PH’s 'dismal' digital competitiveness rank is a wake-up call to gov't - CitizenWatch

The Philippine's poor ranking in global digital competitiveness should encourage the administration of President Ferdinand "Bongbong" Marcos, Jr. to do more in government's digital transformation, an advocacy group said on Tuesday, Oct. 11.

In a statement, CitizenWatch Philippines convenor Orlando Oxales specifically mentioned what he describes as resistance encountered by technology innovators in the form of bureaucratic gauntlets and unresponsive policies as major stumbling blocks in improving the country's competitive in the global digital economy.

Oxales said the IMD Digital Competitiveness Report, which ranked the Philippines to 56th, should serve as a wake-up call to the Marcos Jr. administration to address the issues with urgency.

“You can say the Philippines inched up two notches in the overall ranking, from 56th to 58th place. But the fact remains that with 63 countries included in the report, ranking 56th is so much closer to the bottom than it is to the top,” said Oxales.

“More importantly, we are the worst performers in Southeast Asia, lagging far behind our neighbors Singapore (4th), Malaysia (31st), Thailand (40th), and Indonesia (51st). For the whole of Asia, we outperformed only Mongolia," he added.

For a country touted as one of the most active social media users in the world, Oxales said the dismal ranking of the Philippines reeks of irony, adding that it is a serious matter that are causing expensive delays, a massive opportunity cost, in efforts to expand and upgrade our digital infrastructure.

The Philippine's poor ranking in the IMD Digital Competitiveness Report appears to support the recommendations made by Stratbase group founder and chief executive officer Victor Andres Manhit who emphasized that heavy investments to build a robust nationwide digital infrastructure is critical to economic recovery and sustainability.

He said this is only possible with the government, private sector, and all of society performing complementing roles according to their resources and strengths.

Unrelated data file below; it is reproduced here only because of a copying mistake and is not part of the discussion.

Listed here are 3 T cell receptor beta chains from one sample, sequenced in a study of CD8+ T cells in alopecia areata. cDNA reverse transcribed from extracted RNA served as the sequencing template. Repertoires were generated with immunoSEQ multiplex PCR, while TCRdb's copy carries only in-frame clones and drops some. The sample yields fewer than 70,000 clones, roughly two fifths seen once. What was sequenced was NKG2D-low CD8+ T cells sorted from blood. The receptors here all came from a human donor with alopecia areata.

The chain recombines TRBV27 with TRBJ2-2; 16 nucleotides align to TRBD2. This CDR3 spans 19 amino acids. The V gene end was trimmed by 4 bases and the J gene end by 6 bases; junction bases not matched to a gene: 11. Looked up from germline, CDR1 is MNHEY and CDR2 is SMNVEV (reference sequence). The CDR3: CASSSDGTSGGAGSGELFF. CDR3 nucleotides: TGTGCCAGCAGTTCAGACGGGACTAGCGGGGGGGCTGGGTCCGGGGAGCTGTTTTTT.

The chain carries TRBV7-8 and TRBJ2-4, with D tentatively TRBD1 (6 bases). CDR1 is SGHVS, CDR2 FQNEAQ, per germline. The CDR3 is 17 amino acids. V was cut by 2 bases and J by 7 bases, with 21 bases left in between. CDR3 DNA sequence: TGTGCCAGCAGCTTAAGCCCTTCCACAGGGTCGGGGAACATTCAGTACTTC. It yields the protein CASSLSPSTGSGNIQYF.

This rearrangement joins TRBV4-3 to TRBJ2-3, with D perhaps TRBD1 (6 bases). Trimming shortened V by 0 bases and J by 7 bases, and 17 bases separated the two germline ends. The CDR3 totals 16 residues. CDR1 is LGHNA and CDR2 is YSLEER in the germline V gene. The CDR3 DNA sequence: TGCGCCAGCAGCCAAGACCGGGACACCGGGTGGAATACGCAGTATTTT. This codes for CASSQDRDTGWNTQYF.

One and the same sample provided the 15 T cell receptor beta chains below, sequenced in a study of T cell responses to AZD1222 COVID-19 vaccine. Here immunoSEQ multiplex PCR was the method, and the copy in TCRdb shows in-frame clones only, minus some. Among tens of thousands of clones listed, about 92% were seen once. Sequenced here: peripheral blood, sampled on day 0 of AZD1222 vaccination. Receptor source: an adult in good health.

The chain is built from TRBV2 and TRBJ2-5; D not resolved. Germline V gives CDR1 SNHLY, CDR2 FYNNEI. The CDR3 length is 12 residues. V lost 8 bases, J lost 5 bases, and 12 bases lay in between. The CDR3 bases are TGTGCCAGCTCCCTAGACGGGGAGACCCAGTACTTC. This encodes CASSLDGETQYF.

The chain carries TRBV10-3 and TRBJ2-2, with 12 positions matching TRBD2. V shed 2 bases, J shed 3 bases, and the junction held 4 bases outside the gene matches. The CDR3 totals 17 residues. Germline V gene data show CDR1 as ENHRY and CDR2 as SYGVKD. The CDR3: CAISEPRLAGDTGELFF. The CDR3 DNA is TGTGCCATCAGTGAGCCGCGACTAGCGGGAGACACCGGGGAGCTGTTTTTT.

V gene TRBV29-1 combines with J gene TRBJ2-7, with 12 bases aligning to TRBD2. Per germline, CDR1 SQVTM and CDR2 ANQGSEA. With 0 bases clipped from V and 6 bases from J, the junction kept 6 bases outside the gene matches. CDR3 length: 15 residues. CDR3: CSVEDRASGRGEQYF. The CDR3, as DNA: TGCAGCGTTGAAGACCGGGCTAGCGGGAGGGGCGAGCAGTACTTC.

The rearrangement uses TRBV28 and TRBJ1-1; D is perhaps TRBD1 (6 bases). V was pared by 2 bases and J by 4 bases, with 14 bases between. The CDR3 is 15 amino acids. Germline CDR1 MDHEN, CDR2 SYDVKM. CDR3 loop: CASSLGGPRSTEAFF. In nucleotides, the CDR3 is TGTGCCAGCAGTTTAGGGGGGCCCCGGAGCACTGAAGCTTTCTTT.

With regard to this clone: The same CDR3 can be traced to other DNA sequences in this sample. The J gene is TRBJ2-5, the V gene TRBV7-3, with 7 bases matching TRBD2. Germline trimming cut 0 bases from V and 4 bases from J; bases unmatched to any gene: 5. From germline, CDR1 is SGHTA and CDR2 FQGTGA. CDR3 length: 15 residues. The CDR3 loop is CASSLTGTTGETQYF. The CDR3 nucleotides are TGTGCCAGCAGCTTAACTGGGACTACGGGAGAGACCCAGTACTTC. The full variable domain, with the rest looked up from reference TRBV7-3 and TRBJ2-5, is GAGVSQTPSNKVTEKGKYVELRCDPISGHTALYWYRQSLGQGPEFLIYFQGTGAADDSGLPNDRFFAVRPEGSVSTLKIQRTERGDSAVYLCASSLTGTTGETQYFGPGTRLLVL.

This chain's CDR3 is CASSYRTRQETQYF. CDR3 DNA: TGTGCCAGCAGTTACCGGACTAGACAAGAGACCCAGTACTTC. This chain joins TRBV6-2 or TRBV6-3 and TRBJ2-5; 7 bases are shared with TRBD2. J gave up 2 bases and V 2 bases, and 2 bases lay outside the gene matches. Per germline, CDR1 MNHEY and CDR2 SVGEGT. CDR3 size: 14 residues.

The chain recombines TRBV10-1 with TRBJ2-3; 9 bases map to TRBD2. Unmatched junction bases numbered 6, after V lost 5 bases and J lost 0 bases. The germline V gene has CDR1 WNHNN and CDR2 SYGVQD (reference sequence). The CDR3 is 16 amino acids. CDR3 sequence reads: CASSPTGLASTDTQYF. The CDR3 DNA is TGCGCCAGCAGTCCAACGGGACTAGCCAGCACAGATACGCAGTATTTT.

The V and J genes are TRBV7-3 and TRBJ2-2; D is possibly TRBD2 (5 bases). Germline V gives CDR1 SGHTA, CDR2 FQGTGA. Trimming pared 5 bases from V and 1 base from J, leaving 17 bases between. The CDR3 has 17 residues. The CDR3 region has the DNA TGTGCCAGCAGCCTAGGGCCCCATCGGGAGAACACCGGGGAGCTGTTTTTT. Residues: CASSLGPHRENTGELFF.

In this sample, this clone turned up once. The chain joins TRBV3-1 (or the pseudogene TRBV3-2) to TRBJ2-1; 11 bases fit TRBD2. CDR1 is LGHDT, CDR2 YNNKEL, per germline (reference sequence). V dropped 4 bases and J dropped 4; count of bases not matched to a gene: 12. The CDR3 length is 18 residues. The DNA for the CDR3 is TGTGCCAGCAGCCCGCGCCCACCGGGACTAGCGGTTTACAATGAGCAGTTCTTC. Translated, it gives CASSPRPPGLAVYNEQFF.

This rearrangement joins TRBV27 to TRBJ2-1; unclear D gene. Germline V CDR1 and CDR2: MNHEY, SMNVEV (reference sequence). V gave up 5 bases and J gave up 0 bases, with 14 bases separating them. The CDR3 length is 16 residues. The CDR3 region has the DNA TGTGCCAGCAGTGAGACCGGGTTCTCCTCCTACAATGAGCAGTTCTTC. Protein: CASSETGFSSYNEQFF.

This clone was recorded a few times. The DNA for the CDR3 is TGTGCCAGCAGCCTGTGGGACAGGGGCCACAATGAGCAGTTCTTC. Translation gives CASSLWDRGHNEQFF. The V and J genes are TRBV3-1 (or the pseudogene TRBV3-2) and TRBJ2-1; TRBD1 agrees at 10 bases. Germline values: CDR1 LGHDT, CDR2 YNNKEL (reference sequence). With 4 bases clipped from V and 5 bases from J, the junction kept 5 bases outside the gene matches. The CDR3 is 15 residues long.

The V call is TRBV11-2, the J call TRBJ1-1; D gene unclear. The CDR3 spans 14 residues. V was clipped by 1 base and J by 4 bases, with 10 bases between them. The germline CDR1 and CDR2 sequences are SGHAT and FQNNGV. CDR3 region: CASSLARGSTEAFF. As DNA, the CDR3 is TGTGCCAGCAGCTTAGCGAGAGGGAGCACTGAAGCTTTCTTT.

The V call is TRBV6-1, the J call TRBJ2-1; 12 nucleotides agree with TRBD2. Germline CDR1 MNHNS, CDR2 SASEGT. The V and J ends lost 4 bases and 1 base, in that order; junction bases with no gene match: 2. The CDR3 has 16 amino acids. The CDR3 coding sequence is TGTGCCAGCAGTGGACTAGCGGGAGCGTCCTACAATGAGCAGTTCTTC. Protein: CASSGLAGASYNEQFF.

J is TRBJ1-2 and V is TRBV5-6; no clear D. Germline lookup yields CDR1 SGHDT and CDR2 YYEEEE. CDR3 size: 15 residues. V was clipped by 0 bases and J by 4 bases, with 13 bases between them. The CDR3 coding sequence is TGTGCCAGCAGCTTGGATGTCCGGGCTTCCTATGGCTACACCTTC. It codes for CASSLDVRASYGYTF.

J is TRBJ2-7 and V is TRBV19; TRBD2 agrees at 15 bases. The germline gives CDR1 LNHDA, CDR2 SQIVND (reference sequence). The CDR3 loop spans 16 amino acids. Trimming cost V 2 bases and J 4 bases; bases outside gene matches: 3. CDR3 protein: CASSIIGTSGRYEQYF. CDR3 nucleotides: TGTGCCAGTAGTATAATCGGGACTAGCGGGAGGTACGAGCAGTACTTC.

“Investment is not a one-way street where the private sector takes on all the hits. Equally important, the government must do its share in ensuring that private sector investments will prosper. As such, the government must provide the environment that promotes business growth through market-friendly public policies, transparency, and good governance with less risks for investors,” Manhit said.

The survey

The IMD World Digital Competitiveness Ranking measures the capacity and readiness of 63 economies to adopt and explore digital technologies as a key driver for economic transformation in business, government and wider society.

“Digital nations result from a combination of digital talent, digital regulation, data governance, digital attitudes, and the availability of capital,”said World Competitiveness Center Director Arturo Bris.

The results are from a mix of hard data and survey replies from business and government executives.

“No less than the IMD itself says that the rankings will ideally help governments and companies understand where to focus their resources,” Oxales said, adding that these will also provide leads on best practices when embarking on digital transformation.

Each economy is ranked in indicators under three main factors: knowledge, technology, and future readiness.

The Philippine challenge

“The pandemic made it very clear that embarking on a digital transformation is inevitable,” said Oxales.

“And while the government is still developing its ICT capacity and talent, the private sector is a ready partner for technology and expertise.”

The government must forge a greater partnership with the private sector, he said, would be to strengthen the investment environment and regulatory framework to encourage more investments in technology infrastructure as well as training and education to upgrade the skills of our workforce.

“For itself, the government needs to accelerate the automation of its operations and front-line transactions, increase productivity and efficiency, and generally make it easy for the public to digitally access services,” he said.